Rwanda deploys drones into environment protect efforts
…to use drones locally designed and made by local start-up
It looks like Rwanda is realising that there is a drone for every problem.
Well; not every problem of course; but Rwanda does have a really robust medical drone logistics partnership with American drone logistics company Zipline, which has been going strong since 2016.
Now, the Rwanda Investigation Bureau (RIB) and the Ministry of Environment will be deploying drone technology to help in the fight against environmental degradation in the country.
Reports from Rwanda indicate that the drones will be used to collect data useful to support investigations of environmental crimes, and fly on surveillance missions aimed at preventing deliberate environmental harm.
Environmental problems in Rwanda include deforestation, water pollution, illegal mining, as well as encroachment into protected areas that include especially parks, and riverbanks.
And of course, Rwanda is home to the mountain gorilla, whose population has endured years of war, hunting, habitat destruction and disease – threats so severe that it was once thought the species might be extinct by the end of the twentieth century.
Now the government has turned to drones to help eradicate this problem.
Better still, the stakeholders will be using the Inganji I, a drone wholly designed and manufactured in Rwanda by Rwandan engineers and pilots with thousands of flight time experience.
Made by drone services start-up Charis UAS, the Inganji features high data security and power efficiency, high resolution, and an intelligent zoom camera for security and surveillance application.
“Exciting news from the Ministry of Environment,” the start-up announced on its social media pages
“Minister (Jeanne d’Arc Mujawamariya), in collaboration with (the Rwanda Investigation Bureau) and (UNDP Rwanda) has just unveiled the Inganji I, our cutting-edge drone for environmental protection, inspections, and investigations against environmental crimes.”
According to the manufacturer, the Inganji’s rotors can spawn a highly efficient propulsion system and extended flight time. The drone also has a data transmission that can stretch up to 20km, with a triple-redundant IMU system for safety.
“The drones will help to respond to and control activities that damage our environment including land degradation, water pollution, and illegal logging in protected areas,” said Minister for Environment Jeanne d’Arc Mujawamariya (pictured).
“We thank the Rwanda Investigation Bureau (RIB) who have joined us in the fight against environmental degradation where they conducted sensitisation campaigns on environmental crimes, identified victims of those environmental crimes, offenders and opened case files for prosecution.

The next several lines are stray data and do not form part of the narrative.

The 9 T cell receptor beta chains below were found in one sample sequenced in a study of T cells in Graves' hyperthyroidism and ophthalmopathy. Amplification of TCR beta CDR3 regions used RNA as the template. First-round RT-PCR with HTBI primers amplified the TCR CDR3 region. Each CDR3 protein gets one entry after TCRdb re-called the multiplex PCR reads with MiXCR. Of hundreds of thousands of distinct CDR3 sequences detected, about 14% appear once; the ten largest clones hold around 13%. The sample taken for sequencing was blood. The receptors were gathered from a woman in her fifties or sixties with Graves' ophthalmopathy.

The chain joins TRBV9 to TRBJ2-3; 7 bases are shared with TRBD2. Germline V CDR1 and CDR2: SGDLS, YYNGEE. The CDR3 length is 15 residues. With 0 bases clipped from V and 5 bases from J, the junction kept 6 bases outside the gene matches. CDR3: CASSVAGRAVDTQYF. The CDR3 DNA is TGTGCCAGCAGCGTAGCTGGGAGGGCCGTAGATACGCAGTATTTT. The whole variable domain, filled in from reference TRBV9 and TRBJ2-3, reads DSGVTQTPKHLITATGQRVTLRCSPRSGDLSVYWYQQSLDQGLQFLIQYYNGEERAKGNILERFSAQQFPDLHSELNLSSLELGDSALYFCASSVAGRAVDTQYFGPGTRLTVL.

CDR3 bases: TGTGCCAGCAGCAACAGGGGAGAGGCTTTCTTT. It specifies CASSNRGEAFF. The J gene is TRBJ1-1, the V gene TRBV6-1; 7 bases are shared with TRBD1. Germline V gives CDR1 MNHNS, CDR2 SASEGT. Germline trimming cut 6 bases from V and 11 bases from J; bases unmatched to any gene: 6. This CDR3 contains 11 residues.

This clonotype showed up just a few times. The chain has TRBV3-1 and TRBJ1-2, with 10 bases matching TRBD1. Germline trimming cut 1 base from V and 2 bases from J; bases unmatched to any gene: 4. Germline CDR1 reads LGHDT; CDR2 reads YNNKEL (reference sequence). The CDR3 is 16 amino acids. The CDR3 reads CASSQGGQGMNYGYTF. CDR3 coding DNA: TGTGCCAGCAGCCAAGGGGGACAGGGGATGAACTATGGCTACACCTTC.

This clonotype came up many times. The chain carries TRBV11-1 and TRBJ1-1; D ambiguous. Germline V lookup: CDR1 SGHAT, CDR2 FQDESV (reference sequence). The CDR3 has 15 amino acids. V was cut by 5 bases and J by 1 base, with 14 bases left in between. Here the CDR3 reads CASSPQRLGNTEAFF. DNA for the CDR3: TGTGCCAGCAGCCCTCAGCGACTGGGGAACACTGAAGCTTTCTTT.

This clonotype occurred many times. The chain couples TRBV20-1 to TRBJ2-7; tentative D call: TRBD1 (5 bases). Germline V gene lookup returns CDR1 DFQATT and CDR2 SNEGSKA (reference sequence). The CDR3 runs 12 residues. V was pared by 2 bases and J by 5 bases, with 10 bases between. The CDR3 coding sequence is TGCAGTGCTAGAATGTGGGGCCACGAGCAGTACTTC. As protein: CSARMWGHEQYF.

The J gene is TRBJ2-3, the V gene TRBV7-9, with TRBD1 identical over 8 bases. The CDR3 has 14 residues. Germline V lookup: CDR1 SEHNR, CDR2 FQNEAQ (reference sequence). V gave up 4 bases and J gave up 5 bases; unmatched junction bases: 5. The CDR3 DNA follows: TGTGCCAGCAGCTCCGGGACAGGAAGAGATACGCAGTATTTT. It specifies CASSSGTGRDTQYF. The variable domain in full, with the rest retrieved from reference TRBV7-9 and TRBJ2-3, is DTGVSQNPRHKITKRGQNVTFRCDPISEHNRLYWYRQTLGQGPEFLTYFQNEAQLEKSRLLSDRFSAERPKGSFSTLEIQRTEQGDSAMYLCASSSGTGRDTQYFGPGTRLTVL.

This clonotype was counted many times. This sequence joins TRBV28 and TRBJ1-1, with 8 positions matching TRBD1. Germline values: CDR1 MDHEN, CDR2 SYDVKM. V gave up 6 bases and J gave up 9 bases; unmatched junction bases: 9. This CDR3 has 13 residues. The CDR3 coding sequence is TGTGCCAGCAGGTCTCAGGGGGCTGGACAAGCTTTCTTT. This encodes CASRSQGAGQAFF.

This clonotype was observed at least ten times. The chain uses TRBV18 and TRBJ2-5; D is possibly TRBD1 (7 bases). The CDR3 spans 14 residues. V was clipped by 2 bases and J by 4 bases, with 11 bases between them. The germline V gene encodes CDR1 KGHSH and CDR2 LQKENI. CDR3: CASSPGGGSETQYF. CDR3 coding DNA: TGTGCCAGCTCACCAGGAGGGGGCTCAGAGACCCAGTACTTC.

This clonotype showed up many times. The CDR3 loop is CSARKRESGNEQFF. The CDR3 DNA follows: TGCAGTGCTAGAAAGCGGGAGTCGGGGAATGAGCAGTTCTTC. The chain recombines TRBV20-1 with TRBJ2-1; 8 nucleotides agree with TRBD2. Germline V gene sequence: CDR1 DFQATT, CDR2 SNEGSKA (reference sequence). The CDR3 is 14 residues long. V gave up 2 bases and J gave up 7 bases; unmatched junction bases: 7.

The minister added that the partnership with RIB will take lessons from the existing relationship between the Rwanda National Police and Rwanda Environment Management Authority (REMA) and other concerned institutions; in terms of setting up joint teams from the district level to curb environmentally harmful activities.
The drones will support the country’s efforts in protecting the environment as Rwanda seeks to achieve a vision to be carbon-neutral by 2050.
Rwanda has a long-term Green Growth and Climate Resilience Strategy and an ambitious climate action plan to reduce carbon emissions by 38 percent by 2030.
“This drone reaffirms the existing work of conducting inspections for prevention, detection, and investigations of environmental crimes countrywide. This drone will help to collect information from no-go areas and the accurate data and information will inform further action.”
One of the areas worst affected by environmental degeneration is the Nyabarongo River, which continues to suffer from pollution, despite billions being invested in its conservation and protection.
So bad has the situation been that in 2022, President Paul Kagame grilled officials in charge of the environment over increasing pollution in the Nyabarongo River.
Environmental experts point to soil erosion and mining activities as the leading causes of pollution in the river.
At least five mining companies, five clay mining activities, and four sand mining activities in the districts of Kamonyi, Muhanga, Gakenke, and Ngororero were found to be polluting the environment last year.
“These aren’t just flying cameras; they’re guardians in the sky, protecting our land and people from the risks of illegal activities,” said Maxwell Gomera, Rwanda’s United Nations Development Plan (UNDP) Resident Representative.
“The drones will be used in the fight against environmental crimes by enabling monitoring, detecting, and collecting evidence that will be used to prosecute the culprits,” said Rwanda Investigation Bureau Secretary General Jeannot Ruhunga.
Encroachment is also another serious problem, with the Auditor General reporting that people seem to be ignoring the government directive that they should not be settling or conducting any activities within 50 metres of the Nyabarongo River buffer zone; as well as the same zones for Lakes Kivu and Muhazi.
Abias Maniragaba, an environmental expert, said; “The drone is timely to inspect and help in investigating environment crimes given that there is a limited number of environment inspectors.
“For instance, at least 125 hectares of Nyungwe forest were recently burnt but nobody has been arrested for the crime. Drone technology can be is a solution to detect such crimes in time.”